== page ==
Magazine article Parks & Recreation

Seeing the Trees for the Forest: I-Tree Software Helps Communities with Tree-Canopy Analysis

Magazine article Parks & Recreation

Seeing the Trees for the Forest: I-Tree Software Helps Communities with Tree-Canopy Analysis

Article excerpt

The Curse of the Walnut

It's a tree disease with an almost biblical name--thousand cankers. Carried by insects, this fungal disease from Mexico is wreaking havoc on black walnut trees across the western United States. Although black walnuts are actually native to the eastern U.S., they were commonly planted in many western urban and suburban communities.

The loss of entire species of trees from urban areas is not just an aesthetic concern. A recent study by the U.S. Forest Service found declining human health in areas hit hard by the emerald ash borer, which is estimated to have killed 100 million ash trees in the East and Midwest. One striking result of the study revealed that the borer infestation was associated with an additional 6,113 deaths related to illnesses of the lower respiratory system and 15,080 cardiovascular-related deaths in the 15-state study area over a period of 18 years.

Although many cities have maintained tree-inventory records for decades, tree-canopy assessments offer a wealth of new information about the beneficial effects of trees on urban areas. Boise, Idaho, known as the "City of Trees," recently participated in a canopy analysis after losing its black walnuts to thousand cankers and seeing a new mysterious decline in Norway maples.

"The tree inventory will give us an idea on a tree-by-tree or species-by-species or neighborhood-by-neighborhood basis--we know exactly where the trees are and what they are," says Brian Jorgenson, Boise city forester. "But we don't necessarily have a big picture of the city overall.... The tree canopy study is looking at the canopy overall. You'll be able to look on a broader basis--where are the trees in Boise? Where can we take advantage of the benefits that trees bring?"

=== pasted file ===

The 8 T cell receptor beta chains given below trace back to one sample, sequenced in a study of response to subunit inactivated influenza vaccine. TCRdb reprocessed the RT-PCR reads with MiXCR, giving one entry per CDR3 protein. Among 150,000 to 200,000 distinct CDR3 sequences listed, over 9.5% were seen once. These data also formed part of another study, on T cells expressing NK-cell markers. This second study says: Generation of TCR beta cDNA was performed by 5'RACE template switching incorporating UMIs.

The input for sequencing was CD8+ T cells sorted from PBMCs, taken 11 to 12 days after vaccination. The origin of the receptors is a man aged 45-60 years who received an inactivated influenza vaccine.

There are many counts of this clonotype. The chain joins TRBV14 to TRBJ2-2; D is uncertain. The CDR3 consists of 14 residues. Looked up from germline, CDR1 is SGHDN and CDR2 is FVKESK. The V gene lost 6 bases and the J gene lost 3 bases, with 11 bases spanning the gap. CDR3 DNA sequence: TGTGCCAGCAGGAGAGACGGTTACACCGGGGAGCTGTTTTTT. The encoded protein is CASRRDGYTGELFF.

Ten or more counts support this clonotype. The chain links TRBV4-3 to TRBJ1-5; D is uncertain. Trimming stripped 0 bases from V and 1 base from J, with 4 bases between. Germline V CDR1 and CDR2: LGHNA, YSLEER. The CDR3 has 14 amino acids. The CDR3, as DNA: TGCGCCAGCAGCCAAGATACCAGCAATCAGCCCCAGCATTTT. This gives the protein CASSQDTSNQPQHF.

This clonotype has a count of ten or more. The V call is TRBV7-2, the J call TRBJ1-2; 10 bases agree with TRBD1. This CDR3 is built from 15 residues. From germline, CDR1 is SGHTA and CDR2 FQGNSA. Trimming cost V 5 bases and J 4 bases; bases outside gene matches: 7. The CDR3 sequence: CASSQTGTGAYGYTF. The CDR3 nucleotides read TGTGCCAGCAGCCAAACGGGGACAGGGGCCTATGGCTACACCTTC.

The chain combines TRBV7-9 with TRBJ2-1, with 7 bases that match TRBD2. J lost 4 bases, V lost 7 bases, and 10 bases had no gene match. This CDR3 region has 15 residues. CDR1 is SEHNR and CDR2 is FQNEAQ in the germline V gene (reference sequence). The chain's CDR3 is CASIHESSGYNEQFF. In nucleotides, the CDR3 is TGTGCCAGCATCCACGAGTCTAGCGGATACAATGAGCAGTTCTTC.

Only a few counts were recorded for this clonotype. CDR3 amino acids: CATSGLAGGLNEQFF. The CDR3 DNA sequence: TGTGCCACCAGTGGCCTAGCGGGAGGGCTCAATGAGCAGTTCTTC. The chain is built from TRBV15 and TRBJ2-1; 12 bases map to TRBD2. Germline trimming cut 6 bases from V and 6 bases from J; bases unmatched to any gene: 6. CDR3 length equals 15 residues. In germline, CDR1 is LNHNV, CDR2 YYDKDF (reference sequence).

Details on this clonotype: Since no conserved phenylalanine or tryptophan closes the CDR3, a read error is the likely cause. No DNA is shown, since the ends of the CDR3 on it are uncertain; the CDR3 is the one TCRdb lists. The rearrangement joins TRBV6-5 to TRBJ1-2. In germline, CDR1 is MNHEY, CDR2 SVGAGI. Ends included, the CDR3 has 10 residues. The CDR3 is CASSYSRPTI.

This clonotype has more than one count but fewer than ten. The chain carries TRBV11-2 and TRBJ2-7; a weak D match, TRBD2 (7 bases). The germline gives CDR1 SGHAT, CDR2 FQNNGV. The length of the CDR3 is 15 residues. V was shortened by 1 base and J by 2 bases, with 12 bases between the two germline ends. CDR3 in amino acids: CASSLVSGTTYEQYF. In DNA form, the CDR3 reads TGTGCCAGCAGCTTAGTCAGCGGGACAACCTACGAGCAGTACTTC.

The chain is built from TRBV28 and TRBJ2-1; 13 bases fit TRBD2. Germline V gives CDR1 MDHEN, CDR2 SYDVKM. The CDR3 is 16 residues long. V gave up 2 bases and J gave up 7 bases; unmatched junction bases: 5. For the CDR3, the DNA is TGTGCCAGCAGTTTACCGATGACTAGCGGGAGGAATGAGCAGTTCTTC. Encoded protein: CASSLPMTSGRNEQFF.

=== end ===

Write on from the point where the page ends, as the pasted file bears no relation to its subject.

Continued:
i-Tree

Boise will soon be able to monitor the short- and long-term effects of tree losses and replanting efforts with the help of canopy-analysis software called i-Tree, i-Tree is a public-domain suite of software tools (www.itreetools.org) developed by the U.S. Forest Service in a cooperative partnership with the Davey Tree Expert Company, National Arbor Day Foundation, Society of Municipal Arborists, International Society of Arboriculture, and Casey Trees. The tools allow communities to assess their percentage of canopy cover by using freely available satellite-based imagery or even aerial images from Google Maps.

"We've had the idea for more than 10 years since I've been here and, honestly, I think the technology is finally catching up to our desires on this," Jorgenson says. "We can get down to where we can look at an entire city and determine what your percentage of tree canopy coverage is and even identify down to specific planting sites where you have room for more trees."

Boise, situated in a desert, has only about 15 percent tree-canopy coverage, but that overall figure is somewhat misleading, according to Jorgenson.

"Boise has undergone a huge growth explosion in the last 20 or 30 years," Jorgenson explains. "In the older parts--Boise's north end--we're looking at 30 to 40 percent tree canopy down there, but the city as a whole drops it down to 15 percent. So if you leave those old neighborhoods out, where are you at? Probably only 6 to 10 percent for the rest of the city. So that will help us determine where we want to see additional growth in the tree canopy."

Often a tree-canopy analysis is performed on several neighboring communities at the same time. In the Willamette Valley in Oregon, an American Forests tree-canopy analysis in 2001 of the entire valley, including Albany, Corvallis, Salem, and Portland, revealed that the valley's tree canopy declined from 42 percent to 24 percent from 1972 to 2000. American Forests recommends a tree-canopy cover of 40 percent for urban areas in the Willamette Valley and lower Columbia River, but Albany's current canopy cover falls well short of that level, so the city needed to set a more realistic goal. …

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